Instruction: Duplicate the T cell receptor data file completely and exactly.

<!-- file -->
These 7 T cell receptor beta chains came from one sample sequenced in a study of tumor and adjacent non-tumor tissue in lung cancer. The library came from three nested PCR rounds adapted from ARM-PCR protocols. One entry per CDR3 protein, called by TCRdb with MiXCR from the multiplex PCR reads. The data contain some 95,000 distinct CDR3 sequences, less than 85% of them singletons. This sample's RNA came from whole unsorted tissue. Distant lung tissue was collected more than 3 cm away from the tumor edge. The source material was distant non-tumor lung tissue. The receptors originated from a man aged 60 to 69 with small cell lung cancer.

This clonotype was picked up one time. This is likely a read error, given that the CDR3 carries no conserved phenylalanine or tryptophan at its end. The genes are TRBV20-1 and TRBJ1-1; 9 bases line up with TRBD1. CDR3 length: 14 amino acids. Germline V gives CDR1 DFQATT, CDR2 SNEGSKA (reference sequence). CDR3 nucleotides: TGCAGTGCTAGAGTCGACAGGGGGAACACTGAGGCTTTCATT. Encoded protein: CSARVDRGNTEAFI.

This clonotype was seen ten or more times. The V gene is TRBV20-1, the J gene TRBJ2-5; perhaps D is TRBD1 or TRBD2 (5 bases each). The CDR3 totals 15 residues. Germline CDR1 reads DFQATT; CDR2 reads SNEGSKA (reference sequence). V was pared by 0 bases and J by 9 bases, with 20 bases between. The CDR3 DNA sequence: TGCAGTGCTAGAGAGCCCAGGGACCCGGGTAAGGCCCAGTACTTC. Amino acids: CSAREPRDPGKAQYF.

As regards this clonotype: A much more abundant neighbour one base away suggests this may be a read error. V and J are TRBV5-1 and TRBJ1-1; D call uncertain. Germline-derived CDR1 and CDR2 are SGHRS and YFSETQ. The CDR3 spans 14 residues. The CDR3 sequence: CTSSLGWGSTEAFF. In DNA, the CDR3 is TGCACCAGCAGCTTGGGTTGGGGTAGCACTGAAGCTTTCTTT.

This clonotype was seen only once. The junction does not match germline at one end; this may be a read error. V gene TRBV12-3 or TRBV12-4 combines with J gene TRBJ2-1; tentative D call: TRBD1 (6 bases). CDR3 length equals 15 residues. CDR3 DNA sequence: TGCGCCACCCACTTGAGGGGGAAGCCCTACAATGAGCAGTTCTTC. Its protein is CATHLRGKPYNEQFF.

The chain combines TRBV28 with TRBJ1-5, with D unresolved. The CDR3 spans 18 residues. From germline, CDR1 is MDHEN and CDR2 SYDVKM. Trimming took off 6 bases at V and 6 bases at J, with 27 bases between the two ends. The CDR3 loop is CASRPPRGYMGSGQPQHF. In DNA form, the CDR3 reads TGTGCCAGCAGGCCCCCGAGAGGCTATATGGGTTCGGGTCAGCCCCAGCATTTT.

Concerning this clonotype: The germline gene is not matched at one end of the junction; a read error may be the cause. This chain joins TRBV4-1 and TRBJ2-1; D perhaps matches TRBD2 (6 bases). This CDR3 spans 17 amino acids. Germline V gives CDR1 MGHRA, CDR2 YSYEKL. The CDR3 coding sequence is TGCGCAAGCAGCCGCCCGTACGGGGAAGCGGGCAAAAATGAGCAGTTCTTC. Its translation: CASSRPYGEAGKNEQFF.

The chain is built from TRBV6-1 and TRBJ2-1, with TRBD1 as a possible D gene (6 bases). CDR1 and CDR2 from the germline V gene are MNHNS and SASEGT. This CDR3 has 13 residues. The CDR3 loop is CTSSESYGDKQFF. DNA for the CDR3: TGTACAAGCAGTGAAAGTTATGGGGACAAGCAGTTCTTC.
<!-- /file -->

These 7 T cell receptor beta chains came from one sample sequenced in a study of tumor and adjacent non-tumor tissue in lung cancer. The library came from three nested PCR rounds adapted from ARM-PCR protocols. One entry per CDR3 protein, called by TCRdb with MiXCR from the multiplex PCR reads. The data contain some 95,000 distinct CDR3 sequences, less than 85% of them singletons. This sample's RNA came from whole unsorted tissue. Distant lung tissue was collected more than 3 cm away from the tumor edge. The source material was distant non-tumor lung tissue. The receptors originated from a man aged 60 to 69 with small cell lung cancer.

This clonotype was picked up one time. This is likely a read error, given that the CDR3 carries no conserved phenylalanine or tryptophan at its end. The genes are TRBV20-1 and TRBJ1-1; 9 bases line up with TRBD1. CDR3 length: 14 amino acids. Germline V gives CDR1 DFQATT, CDR2 SNEGSKA (reference sequence). CDR3 nucleotides: TGCAGTGCTAGAGTCGACAGGGGGAACACTGAGGCTTTCATT. Encoded protein: CSARVDRGNTEAFI.

This clonotype was seen ten or more times. The V gene is TRBV20-1, the J gene TRBJ2-5; perhaps D is TRBD1 or TRBD2 (5 bases each). The CDR3 totals 15 residues. Germline CDR1 reads DFQATT; CDR2 reads SNEGSKA (reference sequence). V was pared by 0 bases and J by 9 bases, with 20 bases between. The CDR3 DNA sequence: TGCAGTGCTAGAGAGCCCAGGGACCCGGGTAAGGCCCAGTACTTC. Amino acids: CSAREPRDPGKAQYF.

As regards this clonotype: A much more abundant neighbour one base away suggests this may be a read error. V and J are TRBV5-1 and TRBJ1-1; D call uncertain. Germline-derived CDR1 and CDR2 are SGHRS and YFSETQ. The CDR3 spans 14 residues. The CDR3 sequence: CTSSLGWGSTEAFF. In DNA, the CDR3 is TGCACCAGCAGCTTGGGTTGGGGTAGCACTGAAGCTTTCTTT.

This clonotype was seen only once. The junction does not match germline at one end; this may be a read error. V gene TRBV12-3 or TRBV12-4 combines with J gene TRBJ2-1; tentative D call: TRBD1 (6 bases). CDR3 length equals 15 residues. CDR3 DNA sequence: TGCGCCACCCACTTGAGGGGGAAGCCCTACAATGAGCAGTTCTTC. Its protein is CATHLRGKPYNEQFF.

The chain combines TRBV28 with TRBJ1-5, with D unresolved. The CDR3 spans 18 residues. From germline, CDR1 is MDHEN and CDR2 SYDVKM. Trimming took off 6 bases at V and 6 bases at J, with 27 bases between the two ends. The CDR3 loop is CASRPPRGYMGSGQPQHF. In DNA form, the CDR3 reads TGTGCCAGCAGGCCCCCGAGAGGCTATATGGGTTCGGGTCAGCCCCAGCATTTT.

Concerning this clonotype: The germline gene is not matched at one end of the junction; a read error may be the cause. This chain joins TRBV4-1 and TRBJ2-1; D perhaps matches TRBD2 (6 bases). This CDR3 spans 17 amino acids. Germline V gives CDR1 MGHRA, CDR2 YSYEKL. The CDR3 coding sequence is TGCGCAAGCAGCCGCCCGTACGGGGAAGCGGGCAAAAATGAGCAGTTCTTC. Its translation: CASSRPYGEAGKNEQFF.

The chain is built from TRBV6-1 and TRBJ2-1, with TRBD1 as a possible D gene (6 bases). CDR1 and CDR2 from the germline V gene are MNHNS and SASEGT. This CDR3 has 13 residues. The CDR3 loop is CTSSESYGDKQFF. DNA for the CDR3: TGTACAAGCAGTGAAAGTTATGGGGACAAGCAGTTCTTC.